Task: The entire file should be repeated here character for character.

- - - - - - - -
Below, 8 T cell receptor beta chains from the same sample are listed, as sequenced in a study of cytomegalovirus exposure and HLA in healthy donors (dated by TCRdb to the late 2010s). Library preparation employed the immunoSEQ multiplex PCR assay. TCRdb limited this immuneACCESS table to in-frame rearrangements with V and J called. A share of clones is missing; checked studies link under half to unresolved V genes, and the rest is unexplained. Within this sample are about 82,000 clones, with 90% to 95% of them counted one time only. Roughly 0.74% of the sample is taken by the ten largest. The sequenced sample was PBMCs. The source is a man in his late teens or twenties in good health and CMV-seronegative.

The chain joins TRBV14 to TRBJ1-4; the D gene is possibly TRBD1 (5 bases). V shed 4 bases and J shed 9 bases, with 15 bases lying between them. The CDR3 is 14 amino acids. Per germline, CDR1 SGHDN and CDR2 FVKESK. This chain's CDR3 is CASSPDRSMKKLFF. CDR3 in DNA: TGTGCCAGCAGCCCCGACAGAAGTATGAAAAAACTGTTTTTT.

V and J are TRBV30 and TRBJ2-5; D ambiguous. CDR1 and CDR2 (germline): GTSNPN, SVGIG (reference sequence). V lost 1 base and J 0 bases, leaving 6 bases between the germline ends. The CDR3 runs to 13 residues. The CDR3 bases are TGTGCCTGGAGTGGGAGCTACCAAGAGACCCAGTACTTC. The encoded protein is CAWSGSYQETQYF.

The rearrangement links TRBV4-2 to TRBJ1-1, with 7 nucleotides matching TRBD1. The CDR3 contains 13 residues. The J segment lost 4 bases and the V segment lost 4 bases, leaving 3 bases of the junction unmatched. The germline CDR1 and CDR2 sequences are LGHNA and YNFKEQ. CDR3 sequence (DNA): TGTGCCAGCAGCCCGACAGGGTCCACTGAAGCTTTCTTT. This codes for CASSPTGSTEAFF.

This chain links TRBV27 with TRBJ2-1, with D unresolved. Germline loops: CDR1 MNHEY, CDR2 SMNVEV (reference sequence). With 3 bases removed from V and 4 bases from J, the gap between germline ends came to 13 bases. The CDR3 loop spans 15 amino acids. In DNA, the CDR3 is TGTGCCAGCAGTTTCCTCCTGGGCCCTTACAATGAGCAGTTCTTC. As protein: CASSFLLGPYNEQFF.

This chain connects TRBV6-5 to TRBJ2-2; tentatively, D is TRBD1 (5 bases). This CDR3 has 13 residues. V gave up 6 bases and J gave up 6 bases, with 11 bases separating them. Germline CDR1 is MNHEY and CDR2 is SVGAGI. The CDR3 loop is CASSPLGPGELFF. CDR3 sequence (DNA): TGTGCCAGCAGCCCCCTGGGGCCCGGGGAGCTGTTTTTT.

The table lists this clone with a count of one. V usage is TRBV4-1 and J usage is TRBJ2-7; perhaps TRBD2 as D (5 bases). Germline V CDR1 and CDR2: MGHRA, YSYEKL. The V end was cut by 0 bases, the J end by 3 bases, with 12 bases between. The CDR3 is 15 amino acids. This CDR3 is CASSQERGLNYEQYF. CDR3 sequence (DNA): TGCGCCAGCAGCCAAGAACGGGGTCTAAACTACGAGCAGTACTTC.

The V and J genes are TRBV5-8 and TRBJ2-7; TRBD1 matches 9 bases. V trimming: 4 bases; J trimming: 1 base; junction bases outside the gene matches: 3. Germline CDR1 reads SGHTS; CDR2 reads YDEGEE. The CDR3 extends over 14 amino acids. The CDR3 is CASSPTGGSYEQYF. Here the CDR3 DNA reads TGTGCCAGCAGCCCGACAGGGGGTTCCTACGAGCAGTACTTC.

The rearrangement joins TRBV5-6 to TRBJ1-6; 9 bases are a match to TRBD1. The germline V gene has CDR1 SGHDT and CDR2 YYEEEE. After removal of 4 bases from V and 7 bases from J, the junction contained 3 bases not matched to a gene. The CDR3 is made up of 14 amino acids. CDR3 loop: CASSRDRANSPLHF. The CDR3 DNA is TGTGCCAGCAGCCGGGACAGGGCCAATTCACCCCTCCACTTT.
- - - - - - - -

Below, 8 T cell receptor beta chains from the same sample are listed, as sequenced in a study of cytomegalovirus exposure and HLA in healthy donors (dated by TCRdb to the late 2010s). Library preparation employed the immunoSEQ multiplex PCR assay. TCRdb limited this immuneACCESS table to in-frame rearrangements with V and J called. A share of clones is missing; checked studies link under half to unresolved V genes, and the rest is unexplained. Within this sample are about 82,000 clones, with 90% to 95% of them counted one time only. Roughly 0.74% of the sample is taken by the ten largest. The sequenced sample was PBMCs. The source is a man in his late teens or twenties in good health and CMV-seronegative.

The chain joins TRBV14 to TRBJ1-4; the D gene is possibly TRBD1 (5 bases). V shed 4 bases and J shed 9 bases, with 15 bases lying between them. The CDR3 is 14 amino acids. Per germline, CDR1 SGHDN and CDR2 FVKESK. This chain's CDR3 is CASSPDRSMKKLFF. CDR3 in DNA: TGTGCCAGCAGCCCCGACAGAAGTATGAAAAAACTGTTTTTT.

V and J are TRBV30 and TRBJ2-5; D ambiguous. CDR1 and CDR2 (germline): GTSNPN, SVGIG (reference sequence). V lost 1 base and J 0 bases, leaving 6 bases between the germline ends. The CDR3 runs to 13 residues. The CDR3 bases are TGTGCCTGGAGTGGGAGCTACCAAGAGACCCAGTACTTC. The encoded protein is CAWSGSYQETQYF.

The rearrangement links TRBV4-2 to TRBJ1-1, with 7 nucleotides matching TRBD1. The CDR3 contains 13 residues. The J segment lost 4 bases and the V segment lost 4 bases, leaving 3 bases of the junction unmatched. The germline CDR1 and CDR2 sequences are LGHNA and YNFKEQ. CDR3 sequence (DNA): TGTGCCAGCAGCCCGACAGGGTCCACTGAAGCTTTCTTT. This codes for CASSPTGSTEAFF.

This chain links TRBV27 with TRBJ2-1, with D unresolved. Germline loops: CDR1 MNHEY, CDR2 SMNVEV (reference sequence). With 3 bases removed from V and 4 bases from J, the gap between germline ends came to 13 bases. The CDR3 loop spans 15 amino acids. In DNA, the CDR3 is TGTGCCAGCAGTTTCCTCCTGGGCCCTTACAATGAGCAGTTCTTC. As protein: CASSFLLGPYNEQFF.

This chain connects TRBV6-5 to TRBJ2-2; tentatively, D is TRBD1 (5 bases). This CDR3 has 13 residues. V gave up 6 bases and J gave up 6 bases, with 11 bases separating them. Germline CDR1 is MNHEY and CDR2 is SVGAGI. The CDR3 loop is CASSPLGPGELFF. CDR3 sequence (DNA): TGTGCCAGCAGCCCCCTGGGGCCCGGGGAGCTGTTTTTT.

The table lists this clone with a count of one. V usage is TRBV4-1 and J usage is TRBJ2-7; perhaps TRBD2 as D (5 bases). Germline V CDR1 and CDR2: MGHRA, YSYEKL. The V end was cut by 0 bases, the J end by 3 bases, with 12 bases between. The CDR3 is 15 amino acids. This CDR3 is CASSQERGLNYEQYF. CDR3 sequence (DNA): TGCGCCAGCAGCCAAGAACGGGGTCTAAACTACGAGCAGTACTTC.

The V and J genes are TRBV5-8 and TRBJ2-7; TRBD1 matches 9 bases. V trimming: 4 bases; J trimming: 1 base; junction bases outside the gene matches: 3. Germline CDR1 reads SGHTS; CDR2 reads YDEGEE. The CDR3 extends over 14 amino acids. The CDR3 is CASSPTGGSYEQYF. Here the CDR3 DNA reads TGTGCCAGCAGCCCGACAGGGGGTTCCTACGAGCAGTACTTC.

The rearrangement joins TRBV5-6 to TRBJ1-6; 9 bases are a match to TRBD1. The germline V gene has CDR1 SGHDT and CDR2 YYEEEE. After removal of 4 bases from V and 7 bases from J, the junction contained 3 bases not matched to a gene. The CDR3 is made up of 14 amino acids. CDR3 loop: CASSRDRANSPLHF. The CDR3 DNA is TGTGCCAGCAGCCGGGACAGGGCCAATTCACCCCTCCACTTT.